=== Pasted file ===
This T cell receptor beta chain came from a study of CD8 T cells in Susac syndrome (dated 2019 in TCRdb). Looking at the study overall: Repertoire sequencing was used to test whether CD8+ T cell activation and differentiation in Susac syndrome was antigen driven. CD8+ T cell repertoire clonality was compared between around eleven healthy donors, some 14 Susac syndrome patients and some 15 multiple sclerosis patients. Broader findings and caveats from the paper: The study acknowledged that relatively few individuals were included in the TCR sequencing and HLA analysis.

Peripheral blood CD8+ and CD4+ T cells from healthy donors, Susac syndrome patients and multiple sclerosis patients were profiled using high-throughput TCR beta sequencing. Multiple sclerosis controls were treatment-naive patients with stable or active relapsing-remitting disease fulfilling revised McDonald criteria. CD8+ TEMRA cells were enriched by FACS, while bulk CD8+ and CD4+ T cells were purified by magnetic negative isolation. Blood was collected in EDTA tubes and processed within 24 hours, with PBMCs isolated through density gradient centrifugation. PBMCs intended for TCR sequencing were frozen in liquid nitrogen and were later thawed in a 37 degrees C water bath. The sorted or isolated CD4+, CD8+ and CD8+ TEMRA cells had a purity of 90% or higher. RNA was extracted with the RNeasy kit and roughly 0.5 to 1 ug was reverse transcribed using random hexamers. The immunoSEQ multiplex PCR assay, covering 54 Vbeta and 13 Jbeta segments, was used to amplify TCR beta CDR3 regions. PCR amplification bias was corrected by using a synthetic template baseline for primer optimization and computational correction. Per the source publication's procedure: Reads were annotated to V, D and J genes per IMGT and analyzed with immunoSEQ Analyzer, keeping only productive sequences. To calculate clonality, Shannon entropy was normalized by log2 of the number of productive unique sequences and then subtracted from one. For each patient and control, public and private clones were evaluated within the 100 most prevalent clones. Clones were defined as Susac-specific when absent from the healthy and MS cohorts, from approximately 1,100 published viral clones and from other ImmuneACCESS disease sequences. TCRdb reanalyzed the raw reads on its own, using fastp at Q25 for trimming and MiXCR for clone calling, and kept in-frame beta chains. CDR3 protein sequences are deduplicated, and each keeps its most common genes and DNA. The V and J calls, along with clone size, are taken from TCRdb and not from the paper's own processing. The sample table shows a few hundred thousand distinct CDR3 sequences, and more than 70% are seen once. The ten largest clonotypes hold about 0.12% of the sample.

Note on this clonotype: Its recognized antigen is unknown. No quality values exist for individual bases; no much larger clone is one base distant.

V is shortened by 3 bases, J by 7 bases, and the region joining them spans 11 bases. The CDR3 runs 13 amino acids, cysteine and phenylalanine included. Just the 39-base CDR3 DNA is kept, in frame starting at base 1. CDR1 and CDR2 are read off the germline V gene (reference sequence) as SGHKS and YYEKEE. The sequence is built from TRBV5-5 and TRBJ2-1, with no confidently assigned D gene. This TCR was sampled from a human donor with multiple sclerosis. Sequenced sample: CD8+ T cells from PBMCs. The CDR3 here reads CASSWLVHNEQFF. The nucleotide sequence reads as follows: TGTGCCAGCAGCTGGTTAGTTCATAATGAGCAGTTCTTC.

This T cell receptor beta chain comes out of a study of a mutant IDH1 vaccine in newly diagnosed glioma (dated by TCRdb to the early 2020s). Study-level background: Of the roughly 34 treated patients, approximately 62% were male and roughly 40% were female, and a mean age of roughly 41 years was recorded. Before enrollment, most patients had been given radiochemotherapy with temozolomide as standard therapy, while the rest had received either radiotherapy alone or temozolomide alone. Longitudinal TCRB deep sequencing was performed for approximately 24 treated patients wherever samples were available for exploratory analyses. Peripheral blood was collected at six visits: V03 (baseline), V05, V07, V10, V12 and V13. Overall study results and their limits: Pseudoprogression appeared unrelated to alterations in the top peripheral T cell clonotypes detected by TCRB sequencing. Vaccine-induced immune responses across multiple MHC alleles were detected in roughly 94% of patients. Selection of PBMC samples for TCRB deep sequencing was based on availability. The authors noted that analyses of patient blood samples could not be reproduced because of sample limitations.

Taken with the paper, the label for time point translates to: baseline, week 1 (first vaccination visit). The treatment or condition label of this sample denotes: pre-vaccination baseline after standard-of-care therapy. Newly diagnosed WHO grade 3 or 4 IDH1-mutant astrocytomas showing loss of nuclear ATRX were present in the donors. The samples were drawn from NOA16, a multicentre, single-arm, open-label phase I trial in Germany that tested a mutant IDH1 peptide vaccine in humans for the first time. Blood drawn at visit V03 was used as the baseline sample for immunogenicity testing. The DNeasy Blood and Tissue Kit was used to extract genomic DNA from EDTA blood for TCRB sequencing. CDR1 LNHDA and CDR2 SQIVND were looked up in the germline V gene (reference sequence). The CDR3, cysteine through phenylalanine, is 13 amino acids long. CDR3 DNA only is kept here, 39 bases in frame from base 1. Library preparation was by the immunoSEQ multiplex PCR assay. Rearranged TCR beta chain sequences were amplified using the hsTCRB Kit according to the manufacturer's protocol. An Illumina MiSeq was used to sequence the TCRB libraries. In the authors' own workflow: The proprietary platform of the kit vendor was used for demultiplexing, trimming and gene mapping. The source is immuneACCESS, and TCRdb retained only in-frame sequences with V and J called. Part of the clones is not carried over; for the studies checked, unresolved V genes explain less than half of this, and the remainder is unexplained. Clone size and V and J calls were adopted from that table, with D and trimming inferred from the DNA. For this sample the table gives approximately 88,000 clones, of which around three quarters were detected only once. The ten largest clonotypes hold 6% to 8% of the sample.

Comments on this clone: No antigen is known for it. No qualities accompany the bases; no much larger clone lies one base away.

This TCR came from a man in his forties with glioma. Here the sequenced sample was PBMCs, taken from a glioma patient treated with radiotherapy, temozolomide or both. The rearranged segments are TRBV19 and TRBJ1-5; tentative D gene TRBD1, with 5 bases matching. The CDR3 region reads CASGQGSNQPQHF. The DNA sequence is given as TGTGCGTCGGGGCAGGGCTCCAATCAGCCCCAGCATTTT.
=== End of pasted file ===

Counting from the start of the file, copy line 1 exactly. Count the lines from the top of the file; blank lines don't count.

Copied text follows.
This T cell receptor beta chain came from a study of CD8 T cells in Susac syndrome (dated 2019 in TCRdb). Looking at the study overall: Repertoire sequencing was used to test whether CD8+ T cell activation and differentiation in Susac syndrome was antigen driven. CD8+ T cell repertoire clonality was compared between around eleven healthy donors, some 14 Susac syndrome patients and some 15 multiple sclerosis patients. Broader findings and caveats from the paper: The study acknowledged that relatively few individuals were included in the TCR sequencing and HLA analysis.